Wednesday, August 27, 2008

The Beach House on Nantucket

Do you ever try to match your reading to your vacation?

I was delighted to discover Jane Green’s The Beach House set on Nantucket before I headed to the island. With an eccentric lady running a summer boardinghouse on the bluff, the novel was clearly beachside material.

Maybe it was the just the hot sun or the sway of the hammock, but I didn’t feel like the plot took off until the characters reached the island. There it became an engaging fantasy with a lovely sense of place. Only on Nantucket could all troubles (and this book is chock-full of modern malaise) melt away on a summer breeze.

I set out to Siasconset (called ‘Sconset) in search of Green’s inspiration. The old fishing village is indeed a charming setting. Earlier in the summer all the rambling rooftop roses would be blooming.

Many of the cottages date back centuries. It’s not my camera that is crooked.

I left Siasconset Village and headed to the bluff where the larger houses were built for summer people. Newer construction at least tries to match the old due to strict building codes.

It’s hard to believe this path cutting through backyards is really open to everyone. Public rights of way are uncommon in the USA.

The bluff-top homes have stairs leading down to the beach, which wraps for miles around the island. Off season I’ve seen whales passing by. It was tempting to take a dip, but I wanted to find the house. There was one old, dilapidated Victorian that could have been the model for Windermere.

The path was cool beneath the crab apple trees. Trimmed privets afforded views of hydrangeas. I was getting warmer.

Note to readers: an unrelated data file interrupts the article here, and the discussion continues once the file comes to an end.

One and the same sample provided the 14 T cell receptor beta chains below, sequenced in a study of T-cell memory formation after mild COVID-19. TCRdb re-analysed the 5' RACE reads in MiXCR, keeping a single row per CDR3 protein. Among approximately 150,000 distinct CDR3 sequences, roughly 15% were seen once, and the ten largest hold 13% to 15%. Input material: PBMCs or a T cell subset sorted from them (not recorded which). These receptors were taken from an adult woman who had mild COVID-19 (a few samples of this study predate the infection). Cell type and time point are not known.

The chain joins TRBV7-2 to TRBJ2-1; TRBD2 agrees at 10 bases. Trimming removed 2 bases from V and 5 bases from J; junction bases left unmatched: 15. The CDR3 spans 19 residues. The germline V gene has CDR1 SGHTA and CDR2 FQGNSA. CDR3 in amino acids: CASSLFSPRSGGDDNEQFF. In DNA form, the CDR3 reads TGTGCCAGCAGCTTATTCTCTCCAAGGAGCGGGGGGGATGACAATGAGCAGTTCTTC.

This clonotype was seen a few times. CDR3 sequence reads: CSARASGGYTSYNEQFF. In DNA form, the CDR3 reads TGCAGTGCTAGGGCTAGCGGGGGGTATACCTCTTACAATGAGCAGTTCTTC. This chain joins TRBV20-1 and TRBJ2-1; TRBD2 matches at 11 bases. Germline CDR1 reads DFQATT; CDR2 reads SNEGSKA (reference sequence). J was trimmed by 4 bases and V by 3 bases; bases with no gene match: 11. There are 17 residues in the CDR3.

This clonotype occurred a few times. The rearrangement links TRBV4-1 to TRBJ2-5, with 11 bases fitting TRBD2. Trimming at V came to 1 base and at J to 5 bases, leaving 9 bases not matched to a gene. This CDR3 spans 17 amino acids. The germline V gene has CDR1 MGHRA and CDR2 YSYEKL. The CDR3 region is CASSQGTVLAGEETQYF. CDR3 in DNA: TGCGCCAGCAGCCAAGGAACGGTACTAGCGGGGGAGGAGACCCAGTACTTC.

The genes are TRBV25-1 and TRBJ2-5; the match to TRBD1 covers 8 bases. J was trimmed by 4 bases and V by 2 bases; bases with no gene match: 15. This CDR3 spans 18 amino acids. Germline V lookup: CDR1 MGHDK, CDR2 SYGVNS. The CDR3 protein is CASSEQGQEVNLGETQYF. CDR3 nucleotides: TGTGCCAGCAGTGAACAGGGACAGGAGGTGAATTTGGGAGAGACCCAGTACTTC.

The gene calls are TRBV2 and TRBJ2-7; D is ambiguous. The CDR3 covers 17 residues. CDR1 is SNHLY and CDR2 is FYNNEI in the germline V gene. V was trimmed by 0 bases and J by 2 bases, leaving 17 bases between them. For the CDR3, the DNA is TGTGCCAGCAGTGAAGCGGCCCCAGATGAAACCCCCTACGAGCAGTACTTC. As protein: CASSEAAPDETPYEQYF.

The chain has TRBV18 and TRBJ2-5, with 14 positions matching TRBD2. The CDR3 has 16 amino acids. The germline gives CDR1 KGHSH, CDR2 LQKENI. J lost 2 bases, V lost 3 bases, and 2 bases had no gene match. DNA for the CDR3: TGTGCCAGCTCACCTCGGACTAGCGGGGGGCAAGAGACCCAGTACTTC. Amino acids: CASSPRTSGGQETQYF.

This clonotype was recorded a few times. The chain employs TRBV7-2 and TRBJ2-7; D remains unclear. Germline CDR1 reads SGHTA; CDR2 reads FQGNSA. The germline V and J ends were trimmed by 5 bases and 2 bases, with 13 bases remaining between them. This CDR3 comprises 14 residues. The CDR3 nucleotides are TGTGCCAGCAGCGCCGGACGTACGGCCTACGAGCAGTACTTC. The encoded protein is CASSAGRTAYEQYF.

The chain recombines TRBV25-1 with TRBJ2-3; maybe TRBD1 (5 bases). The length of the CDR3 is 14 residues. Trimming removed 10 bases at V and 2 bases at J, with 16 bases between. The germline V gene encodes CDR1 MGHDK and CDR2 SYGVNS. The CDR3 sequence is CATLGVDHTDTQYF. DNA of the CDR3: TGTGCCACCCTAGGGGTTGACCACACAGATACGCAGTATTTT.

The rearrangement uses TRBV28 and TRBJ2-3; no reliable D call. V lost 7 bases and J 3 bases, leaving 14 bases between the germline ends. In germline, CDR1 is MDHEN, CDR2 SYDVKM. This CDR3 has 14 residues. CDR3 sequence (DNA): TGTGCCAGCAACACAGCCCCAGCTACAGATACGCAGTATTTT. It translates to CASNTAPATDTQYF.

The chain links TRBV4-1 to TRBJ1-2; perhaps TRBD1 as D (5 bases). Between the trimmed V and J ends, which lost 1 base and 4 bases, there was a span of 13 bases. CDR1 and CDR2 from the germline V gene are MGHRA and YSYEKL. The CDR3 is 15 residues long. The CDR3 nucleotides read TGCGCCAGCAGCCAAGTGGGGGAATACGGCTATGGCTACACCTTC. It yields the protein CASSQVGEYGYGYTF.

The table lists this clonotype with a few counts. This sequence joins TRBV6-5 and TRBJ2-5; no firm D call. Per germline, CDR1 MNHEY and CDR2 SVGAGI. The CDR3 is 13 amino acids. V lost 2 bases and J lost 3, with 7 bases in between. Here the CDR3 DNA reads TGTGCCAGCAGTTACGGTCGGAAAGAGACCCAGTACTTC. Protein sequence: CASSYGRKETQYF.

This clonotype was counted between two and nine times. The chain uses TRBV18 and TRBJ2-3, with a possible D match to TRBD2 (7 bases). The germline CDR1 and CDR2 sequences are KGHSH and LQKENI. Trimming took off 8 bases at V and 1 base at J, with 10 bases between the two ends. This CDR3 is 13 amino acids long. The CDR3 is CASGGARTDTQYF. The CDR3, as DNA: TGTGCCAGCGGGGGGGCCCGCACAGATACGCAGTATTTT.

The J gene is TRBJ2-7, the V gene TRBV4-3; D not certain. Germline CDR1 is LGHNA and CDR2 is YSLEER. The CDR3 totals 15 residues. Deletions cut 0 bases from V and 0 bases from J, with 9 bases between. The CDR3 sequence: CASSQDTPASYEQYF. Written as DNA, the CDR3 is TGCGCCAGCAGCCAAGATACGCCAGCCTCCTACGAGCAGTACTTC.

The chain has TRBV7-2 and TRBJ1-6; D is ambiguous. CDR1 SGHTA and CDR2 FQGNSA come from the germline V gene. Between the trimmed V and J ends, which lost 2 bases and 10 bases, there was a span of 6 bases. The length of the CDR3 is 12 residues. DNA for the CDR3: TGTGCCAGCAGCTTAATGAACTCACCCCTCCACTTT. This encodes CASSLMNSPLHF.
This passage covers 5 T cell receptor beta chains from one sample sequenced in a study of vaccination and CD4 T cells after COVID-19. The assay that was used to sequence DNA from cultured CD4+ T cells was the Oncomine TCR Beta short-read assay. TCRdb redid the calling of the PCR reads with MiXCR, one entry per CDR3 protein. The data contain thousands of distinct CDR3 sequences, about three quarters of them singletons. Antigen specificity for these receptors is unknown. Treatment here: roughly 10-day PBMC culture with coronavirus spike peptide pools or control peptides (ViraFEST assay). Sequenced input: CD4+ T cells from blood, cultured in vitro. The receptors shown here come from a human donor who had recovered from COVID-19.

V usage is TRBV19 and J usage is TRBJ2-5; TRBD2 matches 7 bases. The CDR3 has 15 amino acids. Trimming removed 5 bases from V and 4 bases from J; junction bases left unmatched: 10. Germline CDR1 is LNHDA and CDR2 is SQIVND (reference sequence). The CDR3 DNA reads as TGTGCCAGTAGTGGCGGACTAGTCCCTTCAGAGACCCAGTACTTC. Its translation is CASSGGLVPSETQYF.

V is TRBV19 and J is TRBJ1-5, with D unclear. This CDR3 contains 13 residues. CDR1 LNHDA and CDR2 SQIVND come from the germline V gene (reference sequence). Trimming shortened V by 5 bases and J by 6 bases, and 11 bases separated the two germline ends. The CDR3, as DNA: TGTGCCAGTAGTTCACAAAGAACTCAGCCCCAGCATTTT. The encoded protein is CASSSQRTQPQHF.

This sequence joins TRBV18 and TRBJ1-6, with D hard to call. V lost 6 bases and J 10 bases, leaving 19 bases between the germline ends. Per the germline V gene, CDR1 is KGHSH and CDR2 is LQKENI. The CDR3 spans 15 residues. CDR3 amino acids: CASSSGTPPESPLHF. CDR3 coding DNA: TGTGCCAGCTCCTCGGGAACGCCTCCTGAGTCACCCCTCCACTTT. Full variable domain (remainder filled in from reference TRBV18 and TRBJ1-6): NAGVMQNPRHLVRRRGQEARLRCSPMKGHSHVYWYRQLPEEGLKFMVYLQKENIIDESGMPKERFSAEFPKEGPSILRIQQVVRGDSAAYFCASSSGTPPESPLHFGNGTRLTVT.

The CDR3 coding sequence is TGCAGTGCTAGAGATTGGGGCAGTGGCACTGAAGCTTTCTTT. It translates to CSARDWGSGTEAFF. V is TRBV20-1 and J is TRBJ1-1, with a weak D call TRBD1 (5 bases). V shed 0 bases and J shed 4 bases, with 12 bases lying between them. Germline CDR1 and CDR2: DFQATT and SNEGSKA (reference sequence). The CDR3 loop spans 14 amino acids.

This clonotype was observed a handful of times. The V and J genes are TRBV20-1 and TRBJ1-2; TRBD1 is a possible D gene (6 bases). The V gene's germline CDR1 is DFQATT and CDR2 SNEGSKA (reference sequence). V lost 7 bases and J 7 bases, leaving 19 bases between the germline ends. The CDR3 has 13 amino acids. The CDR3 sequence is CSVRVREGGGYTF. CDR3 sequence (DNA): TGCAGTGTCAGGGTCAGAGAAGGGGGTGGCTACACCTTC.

There it was!

Isn’t it the perfect bluff house? It’s weathered and aging unlike its neighbors. I just love the wrap-around porch. Can you imagine sitting in a rocking chair, watching a summer storm over the ocean? Windermere is meant to be 1920’s, and this venerable lady looks more late Victorian. It’s also not set on an improbable nine acres. Still this house was the one I pictured while reading The Beach House.

Green succeeded in making this novel ring true to a summer native. The fact that she is English and now lives in Connecticut makes this feat doubly impressive. I noted very few inaccuracies. The most amusing one was a ringing cell phone. I’ve never managed to get reception on Siasconset although the rest of the island is fine. I rather like that sense of remote isolation.

I would have liked to hear more about island life. My brother lived on island for 2 years working as a carpenter, and the year round atmosphere was very different. On Nantucket the world is divided into “on-island” and “off-island.” The economy does revolve around tourism although it’s a popular home for artists and writers too.

Dockside sunsets inspire art. My friend pointed out that it’s rare to see a town where the church steeple still dominates the skyline. Nantucket has done such a good job preserving its past, although the island has changed in the three decades I’ve summered here. Green captures well the pressures from developers to wreck lovely old homes and to replace them with McMansions.

Still, the air is fresh thirty miles out to sea. At night you can see the stars clearly. I fall to sleep to the sound of foghorns and wake to the sun rising.

One morning the sun rose in the east…

as the full moon was setting in the west:




I love the early morning light at this time of year. It lends a sharp clarity and intensifies colors. The light inspired me to paint one day. Isn’t it rather Edward Hopperesque below the big sky?

As I boarded the ferry to go home, I felt a familiar feeling of sadness but also the excitement of a new year. The kids start school next week, meaning I can resume my writing. Soon my characters will cross the Atlantic to England, and I’ll be joining them for the journey.

As I look forward to writing my new novel, NOT CRICKET, I’m still thinking about the one before it. Front page of the Sunday NYT was a story about a biology teacher’s struggle to teach evolution in a public high school. It read like a chapter from my novel S.A.D. It’s interesting when what you imagine turns out to be real.